Teens need service—not bribery—to get into the best colleges

As a mother of four, there are so many things I believe I probably don’t get right in the parenting department on a daily basis. My first instinct is to beat myself up over all the things I am probably doing “wrong,“ rather than focus on the things I may be getting right. But that’s human nature—I think most of us can relate.

I often jokingly say that raising my children to be kind and empathetic adults is the one piece I feel like I may be getting more right than wrong. But I even second guess that!

While I’m working on being a bit more self-forgiving, I’m also working on not standing in judgment of other moms struggling through the same stuff. I couldn’t help, however, but to be struck by the recent Hollywood college admission scandal and all that it said to me about where we are in our parenting journeys.

It is so easy to get caught up in the latest gimmick, fad, perceived advantage-creating scenario, when it comes to our children and their future success. I’ve been a witness to the helicopter parent era and now the “snowplow parent” generation. And again, as a mom of four, I totally get it.

But I’m not naive. The nonprofit I founded—Project Giving Kids—works in LA, where the college admissions scandal is centered. I have heard plenty of stories from friends and colleagues there about people taking advantage of others for the sake of preserving or advancing their own agendas.

It sometimes takes a good story for us to step back and analyze where we are and where we want to be. I am excited to see universities have now begun to say they want students of character who have engaged meaningfully in community service—not the kind that just looks good on a resume, but the kind that changes people from the inside out—and have found ways to incorporate that desire into their admission processes.

In fact, a recent survey of college admissions officers suggests that more than half consider volunteer service to be the tie breaker between equally qualified candidates. And another recent study found that over 70% of them valued four years of service to a cherished cause—which is just one reason we not only have short and simple volunteer opportunities for all ages, but are also committed to providing a variety of more in-depth, potentially long-term volunteer opportunities for teens, such as with the San Francisco Campus for Jewish Living, Ethos in Boston, or The Gentle Barn in the Los Angeles area, to name just a few.

The vast majority of admissions officers also said they were confident they could tell whether a student was really committed to volunteering for a particular cause, or only doing it to look good for admissions.

I believe that if we start those lessons of service early enough, we naturally build children of character who have a positive and meaningful view of their role in the world. They naturally become the kind of people colleges want because they are the kind of people we all want to be around, who really believe in something, and genuinely care about others.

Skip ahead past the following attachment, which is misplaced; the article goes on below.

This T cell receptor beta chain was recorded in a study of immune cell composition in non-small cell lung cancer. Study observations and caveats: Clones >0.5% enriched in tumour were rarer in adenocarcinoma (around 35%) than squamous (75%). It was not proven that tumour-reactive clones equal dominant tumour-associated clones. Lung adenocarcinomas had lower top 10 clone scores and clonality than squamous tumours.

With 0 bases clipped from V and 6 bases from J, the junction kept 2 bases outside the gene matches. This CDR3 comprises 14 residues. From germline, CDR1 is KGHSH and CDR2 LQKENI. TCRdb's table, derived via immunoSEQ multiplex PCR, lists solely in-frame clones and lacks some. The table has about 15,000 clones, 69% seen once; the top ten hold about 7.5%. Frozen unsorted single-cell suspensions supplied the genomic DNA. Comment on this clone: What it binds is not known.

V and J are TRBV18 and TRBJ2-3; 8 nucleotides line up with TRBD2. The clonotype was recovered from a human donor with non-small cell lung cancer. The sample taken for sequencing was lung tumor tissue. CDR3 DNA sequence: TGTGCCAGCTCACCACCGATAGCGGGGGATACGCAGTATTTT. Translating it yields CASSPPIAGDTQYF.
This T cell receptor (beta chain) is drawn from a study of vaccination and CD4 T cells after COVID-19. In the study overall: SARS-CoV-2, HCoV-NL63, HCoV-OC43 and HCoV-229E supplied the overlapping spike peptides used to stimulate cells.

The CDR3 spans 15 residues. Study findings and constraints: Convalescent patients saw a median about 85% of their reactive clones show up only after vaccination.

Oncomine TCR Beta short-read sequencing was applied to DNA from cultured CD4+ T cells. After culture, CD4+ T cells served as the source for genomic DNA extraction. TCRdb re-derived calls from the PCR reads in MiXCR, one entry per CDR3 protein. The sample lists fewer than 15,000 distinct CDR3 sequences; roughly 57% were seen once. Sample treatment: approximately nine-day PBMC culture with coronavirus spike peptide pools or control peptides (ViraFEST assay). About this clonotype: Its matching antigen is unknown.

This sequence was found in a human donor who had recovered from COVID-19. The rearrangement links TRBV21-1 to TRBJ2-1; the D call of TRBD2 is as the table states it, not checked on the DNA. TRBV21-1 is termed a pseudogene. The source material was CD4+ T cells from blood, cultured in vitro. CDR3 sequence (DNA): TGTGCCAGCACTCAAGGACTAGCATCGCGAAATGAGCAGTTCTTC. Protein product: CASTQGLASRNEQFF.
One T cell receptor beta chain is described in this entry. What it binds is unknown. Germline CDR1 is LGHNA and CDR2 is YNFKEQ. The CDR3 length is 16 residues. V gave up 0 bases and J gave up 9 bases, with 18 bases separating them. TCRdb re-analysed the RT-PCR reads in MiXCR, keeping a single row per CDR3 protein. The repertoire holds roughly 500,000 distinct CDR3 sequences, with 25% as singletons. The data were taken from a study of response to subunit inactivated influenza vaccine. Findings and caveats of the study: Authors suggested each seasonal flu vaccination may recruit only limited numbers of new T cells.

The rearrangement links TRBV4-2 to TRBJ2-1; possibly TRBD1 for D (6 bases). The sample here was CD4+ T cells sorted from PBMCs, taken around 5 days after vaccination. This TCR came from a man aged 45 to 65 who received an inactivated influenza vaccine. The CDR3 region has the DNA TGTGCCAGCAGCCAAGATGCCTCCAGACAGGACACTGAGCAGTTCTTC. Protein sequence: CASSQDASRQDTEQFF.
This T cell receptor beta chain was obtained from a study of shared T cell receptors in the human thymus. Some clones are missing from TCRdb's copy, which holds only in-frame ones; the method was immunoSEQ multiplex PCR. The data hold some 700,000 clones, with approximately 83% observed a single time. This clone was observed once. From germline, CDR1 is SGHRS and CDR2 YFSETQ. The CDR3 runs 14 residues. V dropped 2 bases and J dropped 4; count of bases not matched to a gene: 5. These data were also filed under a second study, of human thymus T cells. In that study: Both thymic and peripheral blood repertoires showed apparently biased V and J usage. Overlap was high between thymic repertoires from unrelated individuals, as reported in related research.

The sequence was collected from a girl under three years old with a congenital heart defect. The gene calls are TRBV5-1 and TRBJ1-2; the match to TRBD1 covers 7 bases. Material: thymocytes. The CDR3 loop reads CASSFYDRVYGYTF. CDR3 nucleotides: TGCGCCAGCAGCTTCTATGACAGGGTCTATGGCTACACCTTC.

So I will take my shock and horror over the recent scandal and put those feelings in a useful place. While I may not agree with their choices, I will not condemn the parents who made them, for we all want what is best for our kids.

Instead, I will reaffirm my commitment to raising a generation of children who know their worth not by the test scores they may or may not have rightfully earned, but by their empathy, the actions they undertake, and the positive ways in which they affect the world and those around them.

I do not believe that life is a zero-sum game.  I believe we all can win when winning is defined by the metrics that matter, most especially a life well lived—a life of honesty, integrity, meaning, and service.

14 Activities to Do Good With Your Kids This Spring

We want to say THANK YOU to everyone out there helping us spread love and kindness through acts of service!

Spring is coming, and no matter where you are, your family can make a difference in your community. Fire up your calendar—we have 14 ways to volunteer with your kids and do some good! Be sure to create an account with Project Giving Kids or download our iPhone app so that you can easily favorite and keep track of activities.

Some of these you can do anywhere in the US, and we also have great on-site volunteer opportunities for kids, teens, and families in the San Francisco Bay Area, Los Angeles, and Boston.

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Creating the Change at the Holidays & Beyond

We just wrapped up a successful Create the Change Day season spanning all three of our cities – Boston, LA and the Bay Area. As a small nonprofit, three major events in five weeks in three different cities was no small task. Now that the busyness of it all is in the rear view mirror, we are able to sit back, enjoy and reflect on all the good that came from those days…and there was a lot of good! (We’ve got LOTS of ways to create more good below too, so keep reading!)